When you meet Carl Landry, stand-out college basketball player and nine-year NBA player, you imagine that becoming a professional basketball star was a straight forward run for the 6-foot-nine-inch power forward.
However, when you go deeper into Carl’s background, becoming a NBA professional was less than certain and little came easily to the 33-year-old from Milwaukee:
- He was cut from his high school team as a freshman and averaged less than ten points a game when he did play as a senior.
- He started his college career not at Purdue, but a junior college where it was not clear he would play.
- When he finally got to Purdue, he tore his ACL in his knee his first year and reinjured it the next year.
- While his family held a party for him the night of the NBA draft, he slept in the Philadelphia airport after missing a flight following a workout for the 76ers.
- In the NBA playoffs, Carl had a tooth knocked out, but came back in the same game to make a game-winning blocked shot as the Rockets beat the Utah Jazz 94-92.
Landry, who I interviewed on my podcast, Innovating Life with Jon Sabes (www.jonsabes.com), is a remarkable example of the value of “persistence.” In a time where technology creates the image that anything is possible at the touch of a button, persistence is an under-appreciated trait. When I spoke with Carl, I clearly saw someone for whom success has only come through a force of will that made him a NBA player, but it also made him a better player every year he played. That’s the kind of personality that has produced greatness in business as well as sports.
Carl was, in fact, drafted that night he spent in the airport. The Seattle Supersonics chose him as the 31st overall pick and then traded him to the Houston Rockets where he rode the bench for much of the first half of the season. When All-Star teammate Yao Ming was injured, he stepped in and played a key role in the Rockets astonishing 22-game winning streak (the third longest streak in NBA history). And, that season, after sitting on the bench for 33 of the first 36 games, he was named to the All-Rookie second team.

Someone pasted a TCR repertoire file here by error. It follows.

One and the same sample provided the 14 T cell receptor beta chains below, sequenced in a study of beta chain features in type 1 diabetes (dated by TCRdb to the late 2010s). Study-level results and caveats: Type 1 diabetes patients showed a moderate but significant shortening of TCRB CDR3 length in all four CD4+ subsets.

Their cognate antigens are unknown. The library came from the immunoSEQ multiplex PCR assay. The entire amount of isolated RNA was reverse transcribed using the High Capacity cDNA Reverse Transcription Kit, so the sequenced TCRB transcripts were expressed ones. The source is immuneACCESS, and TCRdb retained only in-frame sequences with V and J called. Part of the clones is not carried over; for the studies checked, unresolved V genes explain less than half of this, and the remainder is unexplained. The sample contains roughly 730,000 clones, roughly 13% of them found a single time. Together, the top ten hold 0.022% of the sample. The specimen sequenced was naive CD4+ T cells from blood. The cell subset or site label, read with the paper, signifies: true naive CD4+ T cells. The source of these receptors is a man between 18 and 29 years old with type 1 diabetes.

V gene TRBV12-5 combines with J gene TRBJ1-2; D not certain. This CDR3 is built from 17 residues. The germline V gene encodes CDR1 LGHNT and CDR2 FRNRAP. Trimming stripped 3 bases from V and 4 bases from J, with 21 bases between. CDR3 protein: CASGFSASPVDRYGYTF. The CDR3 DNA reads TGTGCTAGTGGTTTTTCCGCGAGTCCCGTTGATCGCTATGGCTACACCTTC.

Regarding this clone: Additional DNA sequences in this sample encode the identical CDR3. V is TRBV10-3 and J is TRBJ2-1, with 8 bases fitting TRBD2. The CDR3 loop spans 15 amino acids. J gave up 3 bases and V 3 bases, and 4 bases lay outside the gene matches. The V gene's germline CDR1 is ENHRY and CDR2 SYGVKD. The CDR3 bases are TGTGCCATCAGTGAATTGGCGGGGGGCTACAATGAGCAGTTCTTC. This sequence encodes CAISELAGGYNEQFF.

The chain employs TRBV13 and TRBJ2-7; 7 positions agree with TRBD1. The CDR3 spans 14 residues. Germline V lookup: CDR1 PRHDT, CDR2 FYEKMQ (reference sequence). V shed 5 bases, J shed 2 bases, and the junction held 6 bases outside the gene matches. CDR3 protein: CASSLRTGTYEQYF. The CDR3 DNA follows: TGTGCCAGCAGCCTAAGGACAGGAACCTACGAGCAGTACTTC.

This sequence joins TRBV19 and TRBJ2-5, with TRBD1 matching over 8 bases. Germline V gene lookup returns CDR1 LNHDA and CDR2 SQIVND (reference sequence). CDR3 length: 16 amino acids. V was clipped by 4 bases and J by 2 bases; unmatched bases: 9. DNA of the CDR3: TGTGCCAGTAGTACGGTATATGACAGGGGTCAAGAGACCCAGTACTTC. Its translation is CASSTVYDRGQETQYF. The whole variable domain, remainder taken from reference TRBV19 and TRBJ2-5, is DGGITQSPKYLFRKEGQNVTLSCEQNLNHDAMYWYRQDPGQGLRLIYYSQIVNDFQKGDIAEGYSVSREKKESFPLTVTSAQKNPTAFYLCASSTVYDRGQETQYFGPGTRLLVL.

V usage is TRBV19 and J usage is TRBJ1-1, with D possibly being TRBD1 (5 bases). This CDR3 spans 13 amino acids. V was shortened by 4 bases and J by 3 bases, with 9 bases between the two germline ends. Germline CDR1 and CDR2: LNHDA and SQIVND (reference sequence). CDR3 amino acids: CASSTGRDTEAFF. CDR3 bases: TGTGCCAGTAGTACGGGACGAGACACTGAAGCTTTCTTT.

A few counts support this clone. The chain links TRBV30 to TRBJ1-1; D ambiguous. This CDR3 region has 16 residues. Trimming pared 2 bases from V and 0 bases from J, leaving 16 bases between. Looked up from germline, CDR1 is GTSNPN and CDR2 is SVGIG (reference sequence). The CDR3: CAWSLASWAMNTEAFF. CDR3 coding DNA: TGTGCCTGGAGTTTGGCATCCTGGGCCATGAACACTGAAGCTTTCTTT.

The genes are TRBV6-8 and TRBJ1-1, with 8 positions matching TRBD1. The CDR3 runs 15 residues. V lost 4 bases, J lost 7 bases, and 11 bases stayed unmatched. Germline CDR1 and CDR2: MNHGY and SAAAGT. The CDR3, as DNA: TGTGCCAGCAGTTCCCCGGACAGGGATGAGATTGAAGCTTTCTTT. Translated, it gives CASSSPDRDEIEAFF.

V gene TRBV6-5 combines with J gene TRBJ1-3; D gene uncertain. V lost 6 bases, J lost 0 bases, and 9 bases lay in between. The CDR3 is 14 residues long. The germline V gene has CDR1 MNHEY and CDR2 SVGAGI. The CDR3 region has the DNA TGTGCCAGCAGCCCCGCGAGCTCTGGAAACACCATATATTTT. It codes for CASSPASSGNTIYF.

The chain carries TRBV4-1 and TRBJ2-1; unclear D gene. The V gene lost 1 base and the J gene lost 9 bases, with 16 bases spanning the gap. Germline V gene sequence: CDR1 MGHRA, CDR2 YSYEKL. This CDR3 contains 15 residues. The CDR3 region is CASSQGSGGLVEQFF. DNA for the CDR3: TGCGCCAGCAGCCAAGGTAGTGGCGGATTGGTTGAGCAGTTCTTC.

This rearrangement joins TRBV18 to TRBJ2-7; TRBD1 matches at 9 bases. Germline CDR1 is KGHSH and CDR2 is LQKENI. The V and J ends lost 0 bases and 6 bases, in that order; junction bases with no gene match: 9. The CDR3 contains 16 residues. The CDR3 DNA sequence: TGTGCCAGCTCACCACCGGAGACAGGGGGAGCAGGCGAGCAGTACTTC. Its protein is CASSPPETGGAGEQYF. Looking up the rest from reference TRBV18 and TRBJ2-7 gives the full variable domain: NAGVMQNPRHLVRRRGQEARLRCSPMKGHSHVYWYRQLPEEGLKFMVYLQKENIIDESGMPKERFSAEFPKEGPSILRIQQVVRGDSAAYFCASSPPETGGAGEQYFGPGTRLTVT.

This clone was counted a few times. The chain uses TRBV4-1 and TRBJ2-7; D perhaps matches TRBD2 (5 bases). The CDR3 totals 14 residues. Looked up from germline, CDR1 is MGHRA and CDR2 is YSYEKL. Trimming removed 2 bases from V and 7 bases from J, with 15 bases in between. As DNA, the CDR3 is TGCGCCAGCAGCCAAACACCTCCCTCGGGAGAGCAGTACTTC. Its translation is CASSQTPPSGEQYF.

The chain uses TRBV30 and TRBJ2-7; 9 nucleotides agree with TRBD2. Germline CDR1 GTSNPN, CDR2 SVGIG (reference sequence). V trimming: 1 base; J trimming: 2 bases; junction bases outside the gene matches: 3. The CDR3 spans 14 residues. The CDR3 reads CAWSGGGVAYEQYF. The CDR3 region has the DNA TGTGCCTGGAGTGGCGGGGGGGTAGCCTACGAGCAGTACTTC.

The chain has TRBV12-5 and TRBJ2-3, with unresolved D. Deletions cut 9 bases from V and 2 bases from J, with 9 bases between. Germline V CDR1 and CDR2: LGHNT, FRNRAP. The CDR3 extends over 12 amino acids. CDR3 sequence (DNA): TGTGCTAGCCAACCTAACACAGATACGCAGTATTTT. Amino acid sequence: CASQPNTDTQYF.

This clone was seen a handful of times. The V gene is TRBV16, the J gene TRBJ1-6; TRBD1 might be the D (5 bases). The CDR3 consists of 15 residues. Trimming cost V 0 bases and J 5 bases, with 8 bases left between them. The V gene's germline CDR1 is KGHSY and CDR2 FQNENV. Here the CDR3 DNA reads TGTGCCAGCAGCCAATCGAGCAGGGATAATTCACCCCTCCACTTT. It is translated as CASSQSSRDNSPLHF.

Carl was the first in his family to go to college. “I told myself that this was my ticket out, so I did everything I possibly could to be the best person in school and also on the court,” he said.
His family life in Milwaukee showed him what he didn’t want to do. “Just being honest with you, seeing some my cousins, peers, they went to work for jobs paying six, seven dollars an hour or they didn’t go to work at all and then living off welfare. I didn’t want that.”
When he was first injured, he had to contemplate the end of a career before it even got started. “When you have an ACL tear, it’s over…no more basketball,” he told me. “I said, God, give me health again and I’ll do everything I can to leave it all out on the line and be a successful individual.”
On my podcast, Carl pointed out another interesting lesson he learned in the NBA: Not doing things just to fit in.
“Fitting in was easy,” he said. “Doing everything that everybody else does was easy. If I stood out in some type of way, I’m going to have different results. I’m going to have stand-out results.”
That’s called the “Law of Contrast” and it produces that exact effect of changing the outcomes that everyone else is experiencing. Carl is smart, he recognized that differences make a difference, and doing whatever it takes is what is required to make real, meaningful differences.
Every off-season for the last 11 years, he has run a camp for kids in Milwaukee where he tells youth his story of hard work and persistence. “I always tell the kids to apply themselves and always be persistent,” he said. “If you dream, apply yourself and be persistent. With hard work, man, the sky’s the limit.”
When Carl says the sky’s the limit he means it. He is smart to recognize that it’s important to dream big, because if we don’t – we may be selling ourselves short. “You have to dream bigger than your mind could ever imagine,” he said. “I wanted a nice house. I wanted a nice car. I said, and I got all of that. So, what do I do, do I stop now? Maybe I didn’t dream big enough.” That’s a big statement coming from a kid who grew up to be the first in his family to graduate college and go on to be not only a top NBA basketball start, but a good businessman, father and someone who gives back to the community.
I’m convinced that in whatever he takes on as a basketball player or in his post-hoops career, Carl Landry is not going to stop getting better at whatever he does, and in the process of doing so, make the world a better place.